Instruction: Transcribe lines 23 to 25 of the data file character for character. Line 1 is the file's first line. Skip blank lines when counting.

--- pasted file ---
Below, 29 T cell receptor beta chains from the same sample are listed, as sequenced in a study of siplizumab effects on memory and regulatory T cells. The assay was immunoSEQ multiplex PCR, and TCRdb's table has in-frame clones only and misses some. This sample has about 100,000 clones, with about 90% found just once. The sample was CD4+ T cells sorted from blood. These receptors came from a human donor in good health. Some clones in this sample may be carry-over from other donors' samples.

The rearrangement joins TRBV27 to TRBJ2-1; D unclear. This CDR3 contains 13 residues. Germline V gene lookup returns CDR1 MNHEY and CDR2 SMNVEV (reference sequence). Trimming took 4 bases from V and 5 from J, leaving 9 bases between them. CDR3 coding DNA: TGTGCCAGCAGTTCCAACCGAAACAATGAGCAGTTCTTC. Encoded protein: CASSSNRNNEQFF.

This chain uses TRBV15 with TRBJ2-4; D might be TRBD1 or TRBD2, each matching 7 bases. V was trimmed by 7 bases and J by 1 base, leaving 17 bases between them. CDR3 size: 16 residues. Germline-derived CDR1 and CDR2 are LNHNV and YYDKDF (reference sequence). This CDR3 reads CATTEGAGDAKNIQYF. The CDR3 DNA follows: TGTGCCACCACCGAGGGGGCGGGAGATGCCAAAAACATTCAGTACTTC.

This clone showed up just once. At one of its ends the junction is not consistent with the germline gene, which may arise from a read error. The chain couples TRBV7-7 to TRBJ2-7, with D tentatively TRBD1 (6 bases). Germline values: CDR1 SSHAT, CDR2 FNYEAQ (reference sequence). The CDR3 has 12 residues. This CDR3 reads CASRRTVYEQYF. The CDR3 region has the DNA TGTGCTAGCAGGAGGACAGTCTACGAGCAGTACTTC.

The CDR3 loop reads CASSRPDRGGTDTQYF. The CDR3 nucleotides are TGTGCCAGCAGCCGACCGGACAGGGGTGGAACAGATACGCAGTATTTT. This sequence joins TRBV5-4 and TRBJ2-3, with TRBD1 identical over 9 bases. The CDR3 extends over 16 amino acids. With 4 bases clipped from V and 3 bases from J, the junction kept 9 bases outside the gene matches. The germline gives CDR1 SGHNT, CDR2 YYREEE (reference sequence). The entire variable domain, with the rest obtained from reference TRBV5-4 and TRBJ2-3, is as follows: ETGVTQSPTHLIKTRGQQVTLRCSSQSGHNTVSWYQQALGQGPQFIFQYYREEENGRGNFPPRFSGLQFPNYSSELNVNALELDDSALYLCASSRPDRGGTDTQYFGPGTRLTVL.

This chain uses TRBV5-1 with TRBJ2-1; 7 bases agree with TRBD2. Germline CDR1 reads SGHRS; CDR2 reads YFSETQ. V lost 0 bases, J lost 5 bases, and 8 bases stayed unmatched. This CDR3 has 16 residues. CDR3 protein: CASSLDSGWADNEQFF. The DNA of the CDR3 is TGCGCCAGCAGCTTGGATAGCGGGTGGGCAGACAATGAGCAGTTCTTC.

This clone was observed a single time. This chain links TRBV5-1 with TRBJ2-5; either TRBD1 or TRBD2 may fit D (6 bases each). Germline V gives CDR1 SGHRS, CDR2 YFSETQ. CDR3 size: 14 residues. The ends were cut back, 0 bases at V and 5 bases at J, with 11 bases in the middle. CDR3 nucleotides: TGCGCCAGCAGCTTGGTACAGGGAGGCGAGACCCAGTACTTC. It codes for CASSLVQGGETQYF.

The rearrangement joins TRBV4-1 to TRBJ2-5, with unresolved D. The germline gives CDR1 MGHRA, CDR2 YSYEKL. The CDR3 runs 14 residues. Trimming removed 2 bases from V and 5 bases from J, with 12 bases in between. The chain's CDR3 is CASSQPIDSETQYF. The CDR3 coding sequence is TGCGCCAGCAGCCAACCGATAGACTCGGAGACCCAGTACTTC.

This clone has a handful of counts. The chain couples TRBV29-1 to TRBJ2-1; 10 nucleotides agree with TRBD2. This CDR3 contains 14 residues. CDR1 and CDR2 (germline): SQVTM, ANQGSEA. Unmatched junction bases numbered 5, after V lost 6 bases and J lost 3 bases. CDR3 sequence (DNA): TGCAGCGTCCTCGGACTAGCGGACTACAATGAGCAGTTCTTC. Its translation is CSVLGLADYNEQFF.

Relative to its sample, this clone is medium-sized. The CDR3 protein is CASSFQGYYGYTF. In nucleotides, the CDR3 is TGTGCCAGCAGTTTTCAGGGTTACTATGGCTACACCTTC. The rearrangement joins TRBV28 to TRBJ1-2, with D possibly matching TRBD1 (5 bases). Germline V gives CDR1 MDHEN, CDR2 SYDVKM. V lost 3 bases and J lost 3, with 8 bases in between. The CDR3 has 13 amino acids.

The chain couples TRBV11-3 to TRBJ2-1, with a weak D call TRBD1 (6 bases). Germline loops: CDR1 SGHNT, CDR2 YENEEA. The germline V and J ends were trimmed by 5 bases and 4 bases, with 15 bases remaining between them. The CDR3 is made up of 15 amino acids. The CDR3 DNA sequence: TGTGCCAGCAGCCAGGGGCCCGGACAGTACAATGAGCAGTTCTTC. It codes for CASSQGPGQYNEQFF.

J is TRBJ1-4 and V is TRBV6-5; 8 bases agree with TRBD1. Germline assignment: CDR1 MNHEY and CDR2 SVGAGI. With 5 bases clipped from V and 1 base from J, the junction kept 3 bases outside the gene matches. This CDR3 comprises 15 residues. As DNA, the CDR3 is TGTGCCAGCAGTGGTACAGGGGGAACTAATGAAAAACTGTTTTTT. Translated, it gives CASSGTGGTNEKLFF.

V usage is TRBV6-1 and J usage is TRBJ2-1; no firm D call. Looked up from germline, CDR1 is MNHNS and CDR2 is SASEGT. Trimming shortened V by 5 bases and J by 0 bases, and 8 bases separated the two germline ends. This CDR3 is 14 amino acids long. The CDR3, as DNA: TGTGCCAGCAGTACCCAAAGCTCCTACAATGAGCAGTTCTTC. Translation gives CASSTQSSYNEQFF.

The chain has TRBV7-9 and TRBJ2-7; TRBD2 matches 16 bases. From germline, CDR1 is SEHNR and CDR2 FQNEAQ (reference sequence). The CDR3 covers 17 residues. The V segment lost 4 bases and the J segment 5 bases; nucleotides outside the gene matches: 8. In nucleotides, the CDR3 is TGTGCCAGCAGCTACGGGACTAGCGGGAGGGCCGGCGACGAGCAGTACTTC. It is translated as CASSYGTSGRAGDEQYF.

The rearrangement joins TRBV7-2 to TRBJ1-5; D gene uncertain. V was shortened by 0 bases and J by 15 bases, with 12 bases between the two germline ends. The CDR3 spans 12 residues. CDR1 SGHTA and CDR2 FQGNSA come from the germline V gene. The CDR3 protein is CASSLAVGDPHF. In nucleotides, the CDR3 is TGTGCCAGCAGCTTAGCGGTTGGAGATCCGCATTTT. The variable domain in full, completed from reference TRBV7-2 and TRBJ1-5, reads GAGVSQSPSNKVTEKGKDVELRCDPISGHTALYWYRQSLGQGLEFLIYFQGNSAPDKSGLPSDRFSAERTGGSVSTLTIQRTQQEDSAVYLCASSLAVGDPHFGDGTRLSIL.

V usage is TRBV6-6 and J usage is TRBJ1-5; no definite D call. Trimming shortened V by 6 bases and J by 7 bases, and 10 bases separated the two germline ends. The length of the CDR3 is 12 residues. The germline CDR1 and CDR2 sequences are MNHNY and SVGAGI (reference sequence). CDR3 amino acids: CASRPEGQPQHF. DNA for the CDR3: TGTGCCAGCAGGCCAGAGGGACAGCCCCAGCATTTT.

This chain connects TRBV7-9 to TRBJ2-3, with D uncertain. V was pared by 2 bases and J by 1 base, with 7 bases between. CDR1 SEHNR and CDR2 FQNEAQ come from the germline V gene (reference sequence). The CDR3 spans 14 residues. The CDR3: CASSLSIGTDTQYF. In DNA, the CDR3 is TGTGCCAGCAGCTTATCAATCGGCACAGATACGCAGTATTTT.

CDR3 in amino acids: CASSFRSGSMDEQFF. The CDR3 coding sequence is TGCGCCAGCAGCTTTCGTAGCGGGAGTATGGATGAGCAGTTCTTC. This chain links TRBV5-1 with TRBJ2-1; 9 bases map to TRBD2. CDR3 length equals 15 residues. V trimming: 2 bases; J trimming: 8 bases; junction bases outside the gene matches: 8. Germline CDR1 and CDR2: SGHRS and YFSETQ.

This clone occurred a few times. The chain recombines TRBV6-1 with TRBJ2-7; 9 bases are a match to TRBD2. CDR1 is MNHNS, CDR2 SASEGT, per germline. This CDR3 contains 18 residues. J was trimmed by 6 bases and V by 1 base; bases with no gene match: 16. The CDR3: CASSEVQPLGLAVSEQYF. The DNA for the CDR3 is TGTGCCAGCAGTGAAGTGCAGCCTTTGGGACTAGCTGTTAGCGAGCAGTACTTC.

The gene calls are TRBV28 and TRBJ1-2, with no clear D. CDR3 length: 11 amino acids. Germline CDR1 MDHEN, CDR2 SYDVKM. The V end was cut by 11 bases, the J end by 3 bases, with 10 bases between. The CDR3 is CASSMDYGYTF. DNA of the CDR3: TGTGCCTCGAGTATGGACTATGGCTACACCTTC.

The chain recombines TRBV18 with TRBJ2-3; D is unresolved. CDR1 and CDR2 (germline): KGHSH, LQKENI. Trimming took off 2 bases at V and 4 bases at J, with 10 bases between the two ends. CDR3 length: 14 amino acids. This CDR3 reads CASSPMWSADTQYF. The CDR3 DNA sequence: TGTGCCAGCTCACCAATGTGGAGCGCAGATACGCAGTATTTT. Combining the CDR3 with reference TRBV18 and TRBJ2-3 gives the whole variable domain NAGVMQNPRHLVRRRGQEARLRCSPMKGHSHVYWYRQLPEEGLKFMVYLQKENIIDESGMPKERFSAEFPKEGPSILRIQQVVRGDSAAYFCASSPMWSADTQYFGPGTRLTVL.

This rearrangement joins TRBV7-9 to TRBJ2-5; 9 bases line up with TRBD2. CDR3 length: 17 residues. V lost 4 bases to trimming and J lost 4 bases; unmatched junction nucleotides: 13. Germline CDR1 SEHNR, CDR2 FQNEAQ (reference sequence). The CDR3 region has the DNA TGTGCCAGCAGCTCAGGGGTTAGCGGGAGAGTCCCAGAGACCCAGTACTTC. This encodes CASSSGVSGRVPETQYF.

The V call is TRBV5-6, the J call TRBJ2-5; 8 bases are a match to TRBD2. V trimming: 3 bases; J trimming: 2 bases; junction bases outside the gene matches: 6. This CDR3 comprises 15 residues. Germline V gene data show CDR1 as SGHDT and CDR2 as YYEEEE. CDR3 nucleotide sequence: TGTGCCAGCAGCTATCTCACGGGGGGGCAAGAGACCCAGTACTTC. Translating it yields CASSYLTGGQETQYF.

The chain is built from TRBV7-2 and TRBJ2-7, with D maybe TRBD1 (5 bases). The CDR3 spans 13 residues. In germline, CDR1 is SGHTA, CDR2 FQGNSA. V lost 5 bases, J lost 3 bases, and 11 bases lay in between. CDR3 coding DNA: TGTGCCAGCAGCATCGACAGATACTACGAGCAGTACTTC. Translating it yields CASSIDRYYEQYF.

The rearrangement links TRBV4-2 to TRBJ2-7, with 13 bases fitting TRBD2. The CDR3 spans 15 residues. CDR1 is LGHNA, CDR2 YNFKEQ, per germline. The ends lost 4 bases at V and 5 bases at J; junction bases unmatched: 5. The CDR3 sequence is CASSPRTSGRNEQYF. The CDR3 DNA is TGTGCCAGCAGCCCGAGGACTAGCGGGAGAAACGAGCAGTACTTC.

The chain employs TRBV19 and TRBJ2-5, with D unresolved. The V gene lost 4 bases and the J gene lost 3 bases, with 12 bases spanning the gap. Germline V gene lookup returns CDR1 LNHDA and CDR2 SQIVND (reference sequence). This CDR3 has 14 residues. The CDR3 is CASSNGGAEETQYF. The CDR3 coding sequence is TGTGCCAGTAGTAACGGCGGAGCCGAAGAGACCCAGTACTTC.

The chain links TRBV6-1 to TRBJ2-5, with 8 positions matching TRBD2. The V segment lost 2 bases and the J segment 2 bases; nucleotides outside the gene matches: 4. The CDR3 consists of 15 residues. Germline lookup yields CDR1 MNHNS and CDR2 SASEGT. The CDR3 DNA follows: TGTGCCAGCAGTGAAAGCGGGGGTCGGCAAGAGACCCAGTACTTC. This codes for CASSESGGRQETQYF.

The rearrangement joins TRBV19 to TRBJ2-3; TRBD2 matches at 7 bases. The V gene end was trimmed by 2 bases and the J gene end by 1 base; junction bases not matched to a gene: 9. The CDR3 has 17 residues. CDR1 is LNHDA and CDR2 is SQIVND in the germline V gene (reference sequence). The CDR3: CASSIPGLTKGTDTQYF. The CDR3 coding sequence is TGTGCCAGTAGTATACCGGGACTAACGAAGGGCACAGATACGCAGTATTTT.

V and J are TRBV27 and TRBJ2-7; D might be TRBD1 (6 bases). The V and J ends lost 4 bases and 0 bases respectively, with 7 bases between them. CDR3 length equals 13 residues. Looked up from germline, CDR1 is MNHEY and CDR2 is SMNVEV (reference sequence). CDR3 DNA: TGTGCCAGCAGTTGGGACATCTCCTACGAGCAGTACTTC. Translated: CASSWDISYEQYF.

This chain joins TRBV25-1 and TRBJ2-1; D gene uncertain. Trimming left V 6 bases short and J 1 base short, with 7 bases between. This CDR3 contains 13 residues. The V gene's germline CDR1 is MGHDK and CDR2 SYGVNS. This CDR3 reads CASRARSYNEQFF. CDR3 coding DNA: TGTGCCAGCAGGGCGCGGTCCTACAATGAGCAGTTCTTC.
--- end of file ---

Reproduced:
The V call is TRBV5-6, the J call TRBJ2-5; 8 bases are a match to TRBD2. V trimming: 3 bases; J trimming: 2 bases; junction bases outside the gene matches: 6. This CDR3 comprises 15 residues. Germline V gene data show CDR1 as SGHDT and CDR2 as YYEEEE. CDR3 nucleotide sequence: TGTGCCAGCAGCTATCTCACGGGGGGGCAAGAGACCCAGTACTTC. Translating it yields CASSYLTGGQETQYF.

The chain is built from TRBV7-2 and TRBJ2-7, with D maybe TRBD1 (5 bases). The CDR3 spans 13 residues. In germline, CDR1 is SGHTA, CDR2 FQGNSA. V lost 5 bases, J lost 3 bases, and 11 bases lay in between. CDR3 coding DNA: TGTGCCAGCAGCATCGACAGATACTACGAGCAGTACTTC. Translating it yields CASSIDRYYEQYF.

The rearrangement links TRBV4-2 to TRBJ2-7, with 13 bases fitting TRBD2. The CDR3 spans 15 residues. CDR1 is LGHNA, CDR2 YNFKEQ, per germline. The ends lost 4 bases at V and 5 bases at J; junction bases unmatched: 5. The CDR3 sequence is CASSPRTSGRNEQYF. The CDR3 DNA is TGTGCCAGCAGCCCGAGGACTAGCGGGAGAAACGAGCAGTACTTC.